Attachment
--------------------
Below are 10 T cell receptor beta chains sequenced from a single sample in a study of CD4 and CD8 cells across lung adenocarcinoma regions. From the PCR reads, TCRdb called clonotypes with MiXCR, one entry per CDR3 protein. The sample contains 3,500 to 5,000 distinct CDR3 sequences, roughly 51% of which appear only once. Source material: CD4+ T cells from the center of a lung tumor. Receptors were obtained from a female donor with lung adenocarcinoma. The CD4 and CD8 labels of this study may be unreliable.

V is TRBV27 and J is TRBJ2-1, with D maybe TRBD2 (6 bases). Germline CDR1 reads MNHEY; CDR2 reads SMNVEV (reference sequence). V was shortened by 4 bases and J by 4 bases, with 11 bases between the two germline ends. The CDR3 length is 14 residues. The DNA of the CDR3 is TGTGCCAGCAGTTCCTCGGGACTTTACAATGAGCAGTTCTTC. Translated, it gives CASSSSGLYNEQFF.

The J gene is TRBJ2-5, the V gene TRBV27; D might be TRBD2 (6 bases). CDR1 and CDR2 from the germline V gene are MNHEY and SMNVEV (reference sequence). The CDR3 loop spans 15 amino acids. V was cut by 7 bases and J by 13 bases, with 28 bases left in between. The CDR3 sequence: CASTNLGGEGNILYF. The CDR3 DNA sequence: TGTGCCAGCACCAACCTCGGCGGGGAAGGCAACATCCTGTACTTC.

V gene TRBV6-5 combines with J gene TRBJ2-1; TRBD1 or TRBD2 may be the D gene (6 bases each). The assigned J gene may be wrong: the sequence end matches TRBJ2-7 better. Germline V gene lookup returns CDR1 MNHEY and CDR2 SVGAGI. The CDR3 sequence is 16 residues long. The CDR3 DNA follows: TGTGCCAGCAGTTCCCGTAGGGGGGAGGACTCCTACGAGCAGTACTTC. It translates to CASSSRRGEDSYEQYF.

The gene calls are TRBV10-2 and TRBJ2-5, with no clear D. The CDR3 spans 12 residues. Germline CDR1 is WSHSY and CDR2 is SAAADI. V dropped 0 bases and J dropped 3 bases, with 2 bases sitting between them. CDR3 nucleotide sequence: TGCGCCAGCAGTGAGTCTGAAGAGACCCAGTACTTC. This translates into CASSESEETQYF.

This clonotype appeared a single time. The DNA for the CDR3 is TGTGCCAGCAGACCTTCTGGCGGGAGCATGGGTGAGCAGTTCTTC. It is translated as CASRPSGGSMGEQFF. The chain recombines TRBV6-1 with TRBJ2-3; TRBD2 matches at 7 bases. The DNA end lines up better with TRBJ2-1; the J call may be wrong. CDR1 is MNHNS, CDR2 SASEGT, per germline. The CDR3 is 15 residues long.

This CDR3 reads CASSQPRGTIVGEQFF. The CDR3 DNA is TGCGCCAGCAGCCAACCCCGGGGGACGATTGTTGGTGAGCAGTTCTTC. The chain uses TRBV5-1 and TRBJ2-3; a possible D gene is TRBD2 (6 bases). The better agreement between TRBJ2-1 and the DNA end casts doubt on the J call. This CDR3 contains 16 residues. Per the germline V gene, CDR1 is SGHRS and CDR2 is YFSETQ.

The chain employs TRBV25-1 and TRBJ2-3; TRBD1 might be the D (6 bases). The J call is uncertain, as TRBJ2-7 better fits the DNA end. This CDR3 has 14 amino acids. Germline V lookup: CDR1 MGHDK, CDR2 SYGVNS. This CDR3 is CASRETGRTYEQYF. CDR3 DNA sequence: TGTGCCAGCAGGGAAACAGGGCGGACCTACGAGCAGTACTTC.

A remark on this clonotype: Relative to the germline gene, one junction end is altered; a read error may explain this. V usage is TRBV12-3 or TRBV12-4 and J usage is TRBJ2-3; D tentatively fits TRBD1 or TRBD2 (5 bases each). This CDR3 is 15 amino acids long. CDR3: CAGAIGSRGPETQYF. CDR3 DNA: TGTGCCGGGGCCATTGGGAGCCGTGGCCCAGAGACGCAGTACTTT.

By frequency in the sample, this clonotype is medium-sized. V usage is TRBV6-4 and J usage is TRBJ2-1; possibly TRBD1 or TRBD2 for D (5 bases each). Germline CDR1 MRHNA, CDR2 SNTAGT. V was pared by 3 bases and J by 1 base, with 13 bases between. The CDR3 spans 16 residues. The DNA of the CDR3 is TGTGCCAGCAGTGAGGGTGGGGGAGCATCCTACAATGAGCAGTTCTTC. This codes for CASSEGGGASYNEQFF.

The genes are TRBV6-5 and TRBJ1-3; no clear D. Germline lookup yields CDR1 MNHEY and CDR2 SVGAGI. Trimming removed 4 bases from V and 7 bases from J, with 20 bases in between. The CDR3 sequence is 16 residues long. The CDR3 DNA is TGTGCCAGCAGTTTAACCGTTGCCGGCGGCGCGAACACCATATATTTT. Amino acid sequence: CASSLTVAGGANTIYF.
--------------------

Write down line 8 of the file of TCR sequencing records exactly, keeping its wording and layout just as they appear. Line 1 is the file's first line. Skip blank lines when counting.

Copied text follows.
The chain employs TRBV25-1 and TRBJ2-3; TRBD1 might be the D (6 bases). The J call is uncertain, as TRBJ2-7 better fits the DNA end. This CDR3 has 14 amino acids. Germline V lookup: CDR1 MGHDK, CDR2 SYGVNS. This CDR3 is CASRETGRTYEQYF. CDR3 DNA sequence: TGTGCCAGCAGGGAAACAGGGCGGACCTACGAGCAGTACTTC.